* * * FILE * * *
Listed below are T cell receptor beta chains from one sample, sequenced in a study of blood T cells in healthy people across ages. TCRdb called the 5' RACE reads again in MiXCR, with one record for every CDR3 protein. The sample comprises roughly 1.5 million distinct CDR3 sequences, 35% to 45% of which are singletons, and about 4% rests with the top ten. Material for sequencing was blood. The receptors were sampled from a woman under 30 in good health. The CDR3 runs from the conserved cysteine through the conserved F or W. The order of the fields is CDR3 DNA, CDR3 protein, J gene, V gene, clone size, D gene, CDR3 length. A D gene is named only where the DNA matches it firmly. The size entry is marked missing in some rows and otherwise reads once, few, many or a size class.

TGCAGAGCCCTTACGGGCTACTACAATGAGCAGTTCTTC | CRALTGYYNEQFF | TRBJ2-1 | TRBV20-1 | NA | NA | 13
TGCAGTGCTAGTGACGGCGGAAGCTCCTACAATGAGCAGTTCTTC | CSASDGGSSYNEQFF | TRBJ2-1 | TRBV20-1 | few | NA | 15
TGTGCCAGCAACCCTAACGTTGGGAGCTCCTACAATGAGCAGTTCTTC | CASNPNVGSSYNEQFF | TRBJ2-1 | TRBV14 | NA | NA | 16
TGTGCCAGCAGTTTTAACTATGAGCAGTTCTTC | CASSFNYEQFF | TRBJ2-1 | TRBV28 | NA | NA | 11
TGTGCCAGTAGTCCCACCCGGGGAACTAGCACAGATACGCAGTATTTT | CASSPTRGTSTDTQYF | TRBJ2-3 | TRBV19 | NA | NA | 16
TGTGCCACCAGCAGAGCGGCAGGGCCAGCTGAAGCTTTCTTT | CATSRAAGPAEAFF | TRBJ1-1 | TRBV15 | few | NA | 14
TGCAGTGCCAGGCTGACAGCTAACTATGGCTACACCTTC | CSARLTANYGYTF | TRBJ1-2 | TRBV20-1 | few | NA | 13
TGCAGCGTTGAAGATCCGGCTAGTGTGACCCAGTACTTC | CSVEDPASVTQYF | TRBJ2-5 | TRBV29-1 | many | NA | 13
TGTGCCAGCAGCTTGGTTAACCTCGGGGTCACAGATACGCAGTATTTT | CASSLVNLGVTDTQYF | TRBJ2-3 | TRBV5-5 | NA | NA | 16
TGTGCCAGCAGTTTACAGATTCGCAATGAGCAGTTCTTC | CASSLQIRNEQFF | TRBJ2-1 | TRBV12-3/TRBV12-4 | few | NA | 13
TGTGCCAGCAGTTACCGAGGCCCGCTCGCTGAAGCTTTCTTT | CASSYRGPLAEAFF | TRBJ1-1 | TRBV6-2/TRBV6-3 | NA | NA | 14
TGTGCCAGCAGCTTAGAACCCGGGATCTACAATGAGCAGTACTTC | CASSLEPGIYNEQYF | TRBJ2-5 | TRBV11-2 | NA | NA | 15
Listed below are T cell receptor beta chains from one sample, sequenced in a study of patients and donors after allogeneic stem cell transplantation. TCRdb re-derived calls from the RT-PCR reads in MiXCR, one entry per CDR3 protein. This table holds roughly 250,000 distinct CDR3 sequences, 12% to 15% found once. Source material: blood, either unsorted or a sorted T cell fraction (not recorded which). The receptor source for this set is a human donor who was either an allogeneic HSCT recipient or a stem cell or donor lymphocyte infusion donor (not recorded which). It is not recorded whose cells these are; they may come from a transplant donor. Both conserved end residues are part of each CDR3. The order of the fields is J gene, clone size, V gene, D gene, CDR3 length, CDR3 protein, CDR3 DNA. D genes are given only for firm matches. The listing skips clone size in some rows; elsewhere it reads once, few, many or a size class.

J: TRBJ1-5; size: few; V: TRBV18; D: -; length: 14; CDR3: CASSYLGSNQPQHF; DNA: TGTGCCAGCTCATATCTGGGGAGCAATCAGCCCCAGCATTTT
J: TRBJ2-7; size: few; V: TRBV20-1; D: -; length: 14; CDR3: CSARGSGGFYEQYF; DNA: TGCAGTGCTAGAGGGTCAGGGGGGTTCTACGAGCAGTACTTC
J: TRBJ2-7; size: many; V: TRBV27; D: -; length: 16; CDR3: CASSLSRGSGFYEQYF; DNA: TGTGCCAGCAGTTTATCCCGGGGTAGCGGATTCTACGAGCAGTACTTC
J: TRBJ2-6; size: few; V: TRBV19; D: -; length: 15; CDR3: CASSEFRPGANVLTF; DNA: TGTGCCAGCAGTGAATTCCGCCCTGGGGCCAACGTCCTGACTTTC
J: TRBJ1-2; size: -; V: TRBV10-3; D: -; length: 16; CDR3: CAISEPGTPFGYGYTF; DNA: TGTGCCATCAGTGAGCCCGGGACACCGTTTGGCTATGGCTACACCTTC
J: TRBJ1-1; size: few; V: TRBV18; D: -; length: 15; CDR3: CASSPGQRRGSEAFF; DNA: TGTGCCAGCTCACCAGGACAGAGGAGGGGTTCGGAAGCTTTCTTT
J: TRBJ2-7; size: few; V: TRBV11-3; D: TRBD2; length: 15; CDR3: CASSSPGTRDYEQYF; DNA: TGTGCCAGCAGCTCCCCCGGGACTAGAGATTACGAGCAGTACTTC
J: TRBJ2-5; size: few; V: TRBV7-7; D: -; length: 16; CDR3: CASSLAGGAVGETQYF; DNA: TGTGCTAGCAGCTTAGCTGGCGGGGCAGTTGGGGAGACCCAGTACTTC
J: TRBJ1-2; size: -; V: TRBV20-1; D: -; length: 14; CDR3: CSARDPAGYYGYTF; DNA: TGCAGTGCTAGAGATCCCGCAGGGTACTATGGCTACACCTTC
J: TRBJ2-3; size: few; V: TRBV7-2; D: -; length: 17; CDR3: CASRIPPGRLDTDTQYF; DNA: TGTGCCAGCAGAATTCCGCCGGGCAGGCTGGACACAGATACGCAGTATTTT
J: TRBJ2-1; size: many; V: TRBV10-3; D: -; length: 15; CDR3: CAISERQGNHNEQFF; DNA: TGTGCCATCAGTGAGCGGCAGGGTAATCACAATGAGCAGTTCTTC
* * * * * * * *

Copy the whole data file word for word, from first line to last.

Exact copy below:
Listed below are T cell receptor beta chains from one sample, sequenced in a study of blood T cells in healthy people across ages. TCRdb called the 5' RACE reads again in MiXCR, with one record for every CDR3 protein. The sample comprises roughly 1.5 million distinct CDR3 sequences, 35% to 45% of which are singletons, and about 4% rests with the top ten. Material for sequencing was blood. The receptors were sampled from a woman under 30 in good health. The CDR3 runs from the conserved cysteine through the conserved F or W. The order of the fields is CDR3 DNA, CDR3 protein, J gene, V gene, clone size, D gene, CDR3 length. A D gene is named only where the DNA matches it firmly. The size entry is marked missing in some rows and otherwise reads once, few, many or a size class.

TGCAGAGCCCTTACGGGCTACTACAATGAGCAGTTCTTC | CRALTGYYNEQFF | TRBJ2-1 | TRBV20-1 | NA | NA | 13
TGCAGTGCTAGTGACGGCGGAAGCTCCTACAATGAGCAGTTCTTC | CSASDGGSSYNEQFF | TRBJ2-1 | TRBV20-1 | few | NA | 15
TGTGCCAGCAACCCTAACGTTGGGAGCTCCTACAATGAGCAGTTCTTC | CASNPNVGSSYNEQFF | TRBJ2-1 | TRBV14 | NA | NA | 16
TGTGCCAGCAGTTTTAACTATGAGCAGTTCTTC | CASSFNYEQFF | TRBJ2-1 | TRBV28 | NA | NA | 11
TGTGCCAGTAGTCCCACCCGGGGAACTAGCACAGATACGCAGTATTTT | CASSPTRGTSTDTQYF | TRBJ2-3 | TRBV19 | NA | NA | 16
TGTGCCACCAGCAGAGCGGCAGGGCCAGCTGAAGCTTTCTTT | CATSRAAGPAEAFF | TRBJ1-1 | TRBV15 | few | NA | 14
TGCAGTGCCAGGCTGACAGCTAACTATGGCTACACCTTC | CSARLTANYGYTF | TRBJ1-2 | TRBV20-1 | few | NA | 13
TGCAGCGTTGAAGATCCGGCTAGTGTGACCCAGTACTTC | CSVEDPASVTQYF | TRBJ2-5 | TRBV29-1 | many | NA | 13
TGTGCCAGCAGCTTGGTTAACCTCGGGGTCACAGATACGCAGTATTTT | CASSLVNLGVTDTQYF | TRBJ2-3 | TRBV5-5 | NA | NA | 16
TGTGCCAGCAGTTTACAGATTCGCAATGAGCAGTTCTTC | CASSLQIRNEQFF | TRBJ2-1 | TRBV12-3/TRBV12-4 | few | NA | 13
TGTGCCAGCAGTTACCGAGGCCCGCTCGCTGAAGCTTTCTTT | CASSYRGPLAEAFF | TRBJ1-1 | TRBV6-2/TRBV6-3 | NA | NA | 14
TGTGCCAGCAGCTTAGAACCCGGGATCTACAATGAGCAGTACTTC | CASSLEPGIYNEQYF | TRBJ2-5 | TRBV11-2 | NA | NA | 15
Listed below are T cell receptor beta chains from one sample, sequenced in a study of patients and donors after allogeneic stem cell transplantation. TCRdb re-derived calls from the RT-PCR reads in MiXCR, one entry per CDR3 protein. This table holds roughly 250,000 distinct CDR3 sequences, 12% to 15% found once. Source material: blood, either unsorted or a sorted T cell fraction (not recorded which). The receptor source for this set is a human donor who was either an allogeneic HSCT recipient or a stem cell or donor lymphocyte infusion donor (not recorded which). It is not recorded whose cells these are; they may come from a transplant donor. Both conserved end residues are part of each CDR3. The order of the fields is J gene, clone size, V gene, D gene, CDR3 length, CDR3 protein, CDR3 DNA. D genes are given only for firm matches. The listing skips clone size in some rows; elsewhere it reads once, few, many or a size class.

J: TRBJ1-5; size: few; V: TRBV18; D: -; length: 14; CDR3: CASSYLGSNQPQHF; DNA: TGTGCCAGCTCATATCTGGGGAGCAATCAGCCCCAGCATTTT
J: TRBJ2-7; size: few; V: TRBV20-1; D: -; length: 14; CDR3: CSARGSGGFYEQYF; DNA: TGCAGTGCTAGAGGGTCAGGGGGGTTCTACGAGCAGTACTTC
J: TRBJ2-7; size: many; V: TRBV27; D: -; length: 16; CDR3: CASSLSRGSGFYEQYF; DNA: TGTGCCAGCAGTTTATCCCGGGGTAGCGGATTCTACGAGCAGTACTTC
J: TRBJ2-6; size: few; V: TRBV19; D: -; length: 15; CDR3: CASSEFRPGANVLTF; DNA: TGTGCCAGCAGTGAATTCCGCCCTGGGGCCAACGTCCTGACTTTC
J: TRBJ1-2; size: -; V: TRBV10-3; D: -; length: 16; CDR3: CAISEPGTPFGYGYTF; DNA: TGTGCCATCAGTGAGCCCGGGACACCGTTTGGCTATGGCTACACCTTC
J: TRBJ1-1; size: few; V: TRBV18; D: -; length: 15; CDR3: CASSPGQRRGSEAFF; DNA: TGTGCCAGCTCACCAGGACAGAGGAGGGGTTCGGAAGCTTTCTTT
J: TRBJ2-7; size: few; V: TRBV11-3; D: TRBD2; length: 15; CDR3: CASSSPGTRDYEQYF; DNA: TGTGCCAGCAGCTCCCCCGGGACTAGAGATTACGAGCAGTACTTC
J: TRBJ2-5; size: few; V: TRBV7-7; D: -; length: 16; CDR3: CASSLAGGAVGETQYF; DNA: TGTGCTAGCAGCTTAGCTGGCGGGGCAGTTGGGGAGACCCAGTACTTC
J: TRBJ1-2; size: -; V: TRBV20-1; D: -; length: 14; CDR3: CSARDPAGYYGYTF; DNA: TGCAGTGCTAGAGATCCCGCAGGGTACTATGGCTACACCTTC
J: TRBJ2-3; size: few; V: TRBV7-2; D: -; length: 17; CDR3: CASRIPPGRLDTDTQYF; DNA: TGTGCCAGCAGAATTCCGCCGGGCAGGCTGGACACAGATACGCAGTATTTT
J: TRBJ2-1; size: many; V: TRBV10-3; D: -; length: 15; CDR3: CAISERQGNHNEQFF; DNA: TGTGCCATCAGTGAGCGGCAGGGTAATCACAATGAGCAGTTCTTC